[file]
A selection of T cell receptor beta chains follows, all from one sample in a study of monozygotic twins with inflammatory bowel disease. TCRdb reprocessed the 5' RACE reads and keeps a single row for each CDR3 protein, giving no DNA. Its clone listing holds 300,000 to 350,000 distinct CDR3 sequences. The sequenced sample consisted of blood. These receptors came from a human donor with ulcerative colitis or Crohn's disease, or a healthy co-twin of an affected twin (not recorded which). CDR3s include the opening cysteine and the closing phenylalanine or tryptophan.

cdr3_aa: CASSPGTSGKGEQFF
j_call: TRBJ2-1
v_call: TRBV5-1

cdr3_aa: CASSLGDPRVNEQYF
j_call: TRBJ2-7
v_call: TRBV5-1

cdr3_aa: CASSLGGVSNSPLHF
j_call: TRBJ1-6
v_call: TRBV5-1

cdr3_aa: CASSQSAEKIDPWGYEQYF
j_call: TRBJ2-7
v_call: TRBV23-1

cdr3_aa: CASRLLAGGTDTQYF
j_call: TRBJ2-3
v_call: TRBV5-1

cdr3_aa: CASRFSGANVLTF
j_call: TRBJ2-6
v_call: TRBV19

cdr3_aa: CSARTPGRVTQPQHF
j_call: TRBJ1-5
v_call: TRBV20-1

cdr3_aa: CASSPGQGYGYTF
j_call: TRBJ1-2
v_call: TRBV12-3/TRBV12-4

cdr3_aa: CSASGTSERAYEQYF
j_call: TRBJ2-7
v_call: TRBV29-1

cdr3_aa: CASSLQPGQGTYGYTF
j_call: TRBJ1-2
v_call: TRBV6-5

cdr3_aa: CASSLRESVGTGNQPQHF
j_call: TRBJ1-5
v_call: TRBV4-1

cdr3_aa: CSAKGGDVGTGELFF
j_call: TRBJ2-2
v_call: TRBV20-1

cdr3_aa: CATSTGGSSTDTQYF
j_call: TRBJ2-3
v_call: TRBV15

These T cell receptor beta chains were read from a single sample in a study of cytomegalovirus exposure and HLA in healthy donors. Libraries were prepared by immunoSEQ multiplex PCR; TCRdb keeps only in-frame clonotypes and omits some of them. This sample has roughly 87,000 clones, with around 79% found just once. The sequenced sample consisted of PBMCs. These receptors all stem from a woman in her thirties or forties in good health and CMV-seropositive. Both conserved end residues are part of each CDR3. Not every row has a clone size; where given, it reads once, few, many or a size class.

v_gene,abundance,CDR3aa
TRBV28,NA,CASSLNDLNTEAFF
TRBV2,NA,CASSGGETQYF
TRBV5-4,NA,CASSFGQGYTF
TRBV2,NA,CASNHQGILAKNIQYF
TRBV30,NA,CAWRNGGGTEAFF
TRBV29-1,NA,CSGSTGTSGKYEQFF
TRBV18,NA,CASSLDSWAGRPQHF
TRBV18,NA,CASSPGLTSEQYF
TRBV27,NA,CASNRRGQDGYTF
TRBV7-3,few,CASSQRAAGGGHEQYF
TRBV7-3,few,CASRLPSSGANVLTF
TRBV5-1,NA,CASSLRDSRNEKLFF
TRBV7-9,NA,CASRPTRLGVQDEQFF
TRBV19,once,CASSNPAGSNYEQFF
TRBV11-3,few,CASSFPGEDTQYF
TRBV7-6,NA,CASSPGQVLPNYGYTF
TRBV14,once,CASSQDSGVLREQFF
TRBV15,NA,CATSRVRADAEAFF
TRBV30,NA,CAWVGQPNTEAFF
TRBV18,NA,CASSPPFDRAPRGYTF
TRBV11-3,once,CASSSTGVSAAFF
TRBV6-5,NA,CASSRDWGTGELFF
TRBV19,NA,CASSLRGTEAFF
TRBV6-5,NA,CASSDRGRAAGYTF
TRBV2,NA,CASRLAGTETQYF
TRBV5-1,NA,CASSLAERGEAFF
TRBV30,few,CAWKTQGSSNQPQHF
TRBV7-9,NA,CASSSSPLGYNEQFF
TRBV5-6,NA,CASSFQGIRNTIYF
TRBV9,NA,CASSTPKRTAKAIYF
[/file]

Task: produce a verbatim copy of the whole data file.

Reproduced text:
A selection of T cell receptor beta chains follows, all from one sample in a study of monozygotic twins with inflammatory bowel disease. TCRdb reprocessed the 5' RACE reads and keeps a single row for each CDR3 protein, giving no DNA. Its clone listing holds 300,000 to 350,000 distinct CDR3 sequences. The sequenced sample consisted of blood. These receptors came from a human donor with ulcerative colitis or Crohn's disease, or a healthy co-twin of an affected twin (not recorded which). CDR3s include the opening cysteine and the closing phenylalanine or tryptophan.

cdr3_aa: CASSPGTSGKGEQFF
j_call: TRBJ2-1
v_call: TRBV5-1

cdr3_aa: CASSLGDPRVNEQYF
j_call: TRBJ2-7
v_call: TRBV5-1

cdr3_aa: CASSLGGVSNSPLHF
j_call: TRBJ1-6
v_call: TRBV5-1

cdr3_aa: CASSQSAEKIDPWGYEQYF
j_call: TRBJ2-7
v_call: TRBV23-1

cdr3_aa: CASRLLAGGTDTQYF
j_call: TRBJ2-3
v_call: TRBV5-1

cdr3_aa: CASRFSGANVLTF
j_call: TRBJ2-6
v_call: TRBV19

cdr3_aa: CSARTPGRVTQPQHF
j_call: TRBJ1-5
v_call: TRBV20-1

cdr3_aa: CASSPGQGYGYTF
j_call: TRBJ1-2
v_call: TRBV12-3/TRBV12-4

cdr3_aa: CSASGTSERAYEQYF
j_call: TRBJ2-7
v_call: TRBV29-1

cdr3_aa: CASSLQPGQGTYGYTF
j_call: TRBJ1-2
v_call: TRBV6-5

cdr3_aa: CASSLRESVGTGNQPQHF
j_call: TRBJ1-5
v_call: TRBV4-1

cdr3_aa: CSAKGGDVGTGELFF
j_call: TRBJ2-2
v_call: TRBV20-1

cdr3_aa: CATSTGGSSTDTQYF
j_call: TRBJ2-3
v_call: TRBV15

These T cell receptor beta chains were read from a single sample in a study of cytomegalovirus exposure and HLA in healthy donors. Libraries were prepared by immunoSEQ multiplex PCR; TCRdb keeps only in-frame clonotypes and omits some of them. This sample has roughly 87,000 clones, with around 79% found just once. The sequenced sample consisted of PBMCs. These receptors all stem from a woman in her thirties or forties in good health and CMV-seropositive. Both conserved end residues are part of each CDR3. Not every row has a clone size; where given, it reads once, few, many or a size class.

v_gene,abundance,CDR3aa
TRBV28,NA,CASSLNDLNTEAFF
TRBV2,NA,CASSGGETQYF
TRBV5-4,NA,CASSFGQGYTF
TRBV2,NA,CASNHQGILAKNIQYF
TRBV30,NA,CAWRNGGGTEAFF
TRBV29-1,NA,CSGSTGTSGKYEQFF
TRBV18,NA,CASSLDSWAGRPQHF
TRBV18,NA,CASSPGLTSEQYF
TRBV27,NA,CASNRRGQDGYTF
TRBV7-3,few,CASSQRAAGGGHEQYF
TRBV7-3,few,CASRLPSSGANVLTF
TRBV5-1,NA,CASSLRDSRNEKLFF
TRBV7-9,NA,CASRPTRLGVQDEQFF
TRBV19,once,CASSNPAGSNYEQFF
TRBV11-3,few,CASSFPGEDTQYF
TRBV7-6,NA,CASSPGQVLPNYGYTF
TRBV14,once,CASSQDSGVLREQFF
TRBV15,NA,CATSRVRADAEAFF
TRBV30,NA,CAWVGQPNTEAFF
TRBV18,NA,CASSPPFDRAPRGYTF
TRBV11-3,once,CASSSTGVSAAFF
TRBV6-5,NA,CASSRDWGTGELFF
TRBV19,NA,CASSLRGTEAFF
TRBV6-5,NA,CASSDRGRAAGYTF
TRBV2,NA,CASRLAGTETQYF
TRBV5-1,NA,CASSLAERGEAFF
TRBV30,few,CAWKTQGSSNQPQHF
TRBV7-9,NA,CASSSSPLGYNEQFF
TRBV5-6,NA,CASSFQGIRNTIYF
TRBV9,NA,CASSTPKRTAKAIYF